Back in 2017 I signed a patent contract with the company in which I used to work as one of the co-authors of an invention that was going to be patented in Europe. In this contract I was forced (otherwise I was going to be fired and I couldn't afford to lose my job at the moment) to renounce to any property over the invention. In turn the company compromised in the contract to recognize me as one of the author's of the patent. A while after I left that company, because my relationship with it wasn't the best . Today, they contacted me saying that I need to sign another document full of terms that I don't agree with, for them to be able to extend the original patent to United States. The difference is that this time they can't say they will fire me if I don't sign. So instead they are saying that my name won't appear as one of the co-authors in United States. Would this be possible? A patent with less authors in US than in Europe? Wouldn't they be breaking the first agreement they made to recognize me as a co-author?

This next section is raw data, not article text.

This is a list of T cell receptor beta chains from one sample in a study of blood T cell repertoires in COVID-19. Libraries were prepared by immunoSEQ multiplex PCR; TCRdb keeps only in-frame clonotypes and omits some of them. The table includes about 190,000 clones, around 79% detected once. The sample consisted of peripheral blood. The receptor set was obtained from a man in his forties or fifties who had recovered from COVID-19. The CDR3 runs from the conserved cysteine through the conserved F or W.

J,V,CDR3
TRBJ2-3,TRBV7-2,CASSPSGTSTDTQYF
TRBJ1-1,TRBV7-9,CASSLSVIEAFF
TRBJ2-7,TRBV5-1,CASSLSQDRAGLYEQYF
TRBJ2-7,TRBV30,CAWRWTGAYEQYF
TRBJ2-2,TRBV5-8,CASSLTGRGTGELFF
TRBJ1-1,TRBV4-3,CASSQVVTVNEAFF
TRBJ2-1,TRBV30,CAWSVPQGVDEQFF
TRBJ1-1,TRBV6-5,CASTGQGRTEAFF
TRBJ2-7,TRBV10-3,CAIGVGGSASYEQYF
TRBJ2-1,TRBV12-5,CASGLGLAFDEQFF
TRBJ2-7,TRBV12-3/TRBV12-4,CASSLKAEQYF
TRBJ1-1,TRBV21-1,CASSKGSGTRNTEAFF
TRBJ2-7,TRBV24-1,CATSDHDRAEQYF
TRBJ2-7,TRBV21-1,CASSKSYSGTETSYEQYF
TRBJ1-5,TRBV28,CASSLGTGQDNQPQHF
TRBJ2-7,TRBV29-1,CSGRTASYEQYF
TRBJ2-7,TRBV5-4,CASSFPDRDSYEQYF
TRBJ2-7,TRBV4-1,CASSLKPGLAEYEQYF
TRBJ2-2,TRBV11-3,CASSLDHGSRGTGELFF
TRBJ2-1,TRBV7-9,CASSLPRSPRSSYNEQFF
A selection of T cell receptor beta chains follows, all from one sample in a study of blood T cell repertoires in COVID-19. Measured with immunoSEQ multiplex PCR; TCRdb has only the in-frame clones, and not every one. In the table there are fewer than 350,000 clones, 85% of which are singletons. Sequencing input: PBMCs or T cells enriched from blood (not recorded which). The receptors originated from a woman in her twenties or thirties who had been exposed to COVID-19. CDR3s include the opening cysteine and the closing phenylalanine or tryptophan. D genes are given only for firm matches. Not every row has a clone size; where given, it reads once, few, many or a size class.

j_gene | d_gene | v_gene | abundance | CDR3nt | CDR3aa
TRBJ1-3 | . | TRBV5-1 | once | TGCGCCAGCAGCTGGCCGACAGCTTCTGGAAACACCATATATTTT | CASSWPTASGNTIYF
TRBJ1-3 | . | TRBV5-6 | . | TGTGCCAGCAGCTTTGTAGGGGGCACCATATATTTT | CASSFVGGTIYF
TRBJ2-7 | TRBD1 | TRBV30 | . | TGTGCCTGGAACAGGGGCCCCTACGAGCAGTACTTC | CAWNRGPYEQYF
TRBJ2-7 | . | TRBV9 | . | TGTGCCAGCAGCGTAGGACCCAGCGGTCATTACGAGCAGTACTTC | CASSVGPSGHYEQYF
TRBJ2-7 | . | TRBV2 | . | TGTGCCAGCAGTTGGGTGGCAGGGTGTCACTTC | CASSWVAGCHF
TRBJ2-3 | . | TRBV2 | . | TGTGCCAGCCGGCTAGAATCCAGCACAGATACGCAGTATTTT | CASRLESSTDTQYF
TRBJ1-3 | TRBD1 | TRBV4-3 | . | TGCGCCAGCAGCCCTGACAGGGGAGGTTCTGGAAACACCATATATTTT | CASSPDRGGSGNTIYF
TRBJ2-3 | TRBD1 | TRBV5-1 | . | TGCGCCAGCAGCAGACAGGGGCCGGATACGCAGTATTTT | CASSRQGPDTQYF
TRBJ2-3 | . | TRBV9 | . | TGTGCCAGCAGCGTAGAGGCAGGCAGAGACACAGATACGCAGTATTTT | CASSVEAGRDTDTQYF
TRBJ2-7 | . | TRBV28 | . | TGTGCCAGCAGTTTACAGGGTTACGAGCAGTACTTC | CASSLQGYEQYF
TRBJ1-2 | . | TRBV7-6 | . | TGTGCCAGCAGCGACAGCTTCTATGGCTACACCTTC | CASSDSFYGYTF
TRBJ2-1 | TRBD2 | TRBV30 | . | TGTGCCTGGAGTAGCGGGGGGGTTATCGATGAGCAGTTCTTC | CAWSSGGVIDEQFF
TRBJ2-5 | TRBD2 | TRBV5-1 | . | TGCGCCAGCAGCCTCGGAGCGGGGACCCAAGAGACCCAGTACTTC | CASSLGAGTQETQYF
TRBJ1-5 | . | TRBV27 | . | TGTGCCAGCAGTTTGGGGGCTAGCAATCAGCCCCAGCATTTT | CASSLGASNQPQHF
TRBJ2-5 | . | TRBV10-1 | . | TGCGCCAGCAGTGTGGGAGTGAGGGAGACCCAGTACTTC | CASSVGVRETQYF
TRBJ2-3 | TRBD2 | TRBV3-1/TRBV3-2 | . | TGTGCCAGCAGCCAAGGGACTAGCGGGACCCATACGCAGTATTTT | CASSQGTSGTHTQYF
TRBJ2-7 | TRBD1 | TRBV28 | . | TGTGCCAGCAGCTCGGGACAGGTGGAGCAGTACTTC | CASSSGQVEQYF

Especially in the U.S., correct inventorship is important. Co-inventors are not strictly analogous with co-authors. In the U.S., all true inventors must be listed. An inventor is someone who makes a conceptual contribution to something that is claims. The only legitimate reasons to remove an inventor would either be for them to decide that you were listed inventor for EPO purposes (where correct inventorship is not as critical) but never really qualified as an inventor under U.S. rules; or for the one or more claims in the EPO version you particularly contribute to be dropped from the U.S. application.
Under the new (2012) AIA U.S. patent law, if the company has a signed papers from you agreeing to sign any and all required documents, they can do without your signature by swearing they tried to get you to sign and attaching copies of what you signed previously.